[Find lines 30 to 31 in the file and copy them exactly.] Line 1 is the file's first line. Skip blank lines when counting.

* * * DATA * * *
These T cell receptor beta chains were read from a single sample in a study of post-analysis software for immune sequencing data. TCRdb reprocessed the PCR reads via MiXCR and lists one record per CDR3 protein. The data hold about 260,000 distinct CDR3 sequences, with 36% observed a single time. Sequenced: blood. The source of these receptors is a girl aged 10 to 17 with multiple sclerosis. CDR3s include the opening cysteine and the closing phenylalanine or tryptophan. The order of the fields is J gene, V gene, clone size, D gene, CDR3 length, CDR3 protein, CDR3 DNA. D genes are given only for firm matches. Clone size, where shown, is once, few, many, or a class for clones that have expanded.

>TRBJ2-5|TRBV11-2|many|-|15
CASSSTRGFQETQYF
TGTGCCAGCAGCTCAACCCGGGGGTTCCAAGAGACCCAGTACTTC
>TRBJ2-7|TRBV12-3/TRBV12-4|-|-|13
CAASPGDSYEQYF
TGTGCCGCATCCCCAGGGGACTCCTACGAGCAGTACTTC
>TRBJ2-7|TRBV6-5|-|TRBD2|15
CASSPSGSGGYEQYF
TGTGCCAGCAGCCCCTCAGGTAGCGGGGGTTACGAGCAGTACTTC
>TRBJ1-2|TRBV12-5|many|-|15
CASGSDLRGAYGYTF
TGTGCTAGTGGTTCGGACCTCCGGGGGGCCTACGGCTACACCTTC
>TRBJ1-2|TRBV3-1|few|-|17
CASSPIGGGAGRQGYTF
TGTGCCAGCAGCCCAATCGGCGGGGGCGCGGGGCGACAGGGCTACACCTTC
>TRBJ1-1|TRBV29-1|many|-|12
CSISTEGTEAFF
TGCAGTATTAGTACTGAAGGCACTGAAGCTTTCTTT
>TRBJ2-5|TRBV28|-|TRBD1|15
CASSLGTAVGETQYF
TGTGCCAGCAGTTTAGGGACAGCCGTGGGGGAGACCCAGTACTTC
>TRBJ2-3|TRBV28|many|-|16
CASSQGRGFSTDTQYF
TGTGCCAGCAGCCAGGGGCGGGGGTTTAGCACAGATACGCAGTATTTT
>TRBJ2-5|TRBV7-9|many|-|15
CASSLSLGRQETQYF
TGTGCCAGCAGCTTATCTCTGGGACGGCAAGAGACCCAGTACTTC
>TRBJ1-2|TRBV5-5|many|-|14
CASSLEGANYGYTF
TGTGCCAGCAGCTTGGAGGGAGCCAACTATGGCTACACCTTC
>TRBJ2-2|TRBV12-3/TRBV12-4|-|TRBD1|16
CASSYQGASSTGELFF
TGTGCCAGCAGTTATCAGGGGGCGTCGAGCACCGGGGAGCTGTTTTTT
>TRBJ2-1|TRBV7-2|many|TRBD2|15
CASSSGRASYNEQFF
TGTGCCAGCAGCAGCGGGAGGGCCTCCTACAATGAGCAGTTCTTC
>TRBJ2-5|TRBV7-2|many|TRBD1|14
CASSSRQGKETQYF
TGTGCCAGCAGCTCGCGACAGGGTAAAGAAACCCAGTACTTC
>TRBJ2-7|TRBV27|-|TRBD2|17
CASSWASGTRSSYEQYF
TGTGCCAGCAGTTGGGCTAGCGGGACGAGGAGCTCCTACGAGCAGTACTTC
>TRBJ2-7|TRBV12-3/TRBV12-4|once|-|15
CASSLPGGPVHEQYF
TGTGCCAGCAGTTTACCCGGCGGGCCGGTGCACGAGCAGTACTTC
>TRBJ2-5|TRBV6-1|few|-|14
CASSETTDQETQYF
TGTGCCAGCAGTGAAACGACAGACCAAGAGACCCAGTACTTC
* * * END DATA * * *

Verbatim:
CASSLEGANYGYTF
TGTGCCAGCAGCTTGGAGGGAGCCAACTATGGCTACACCTTC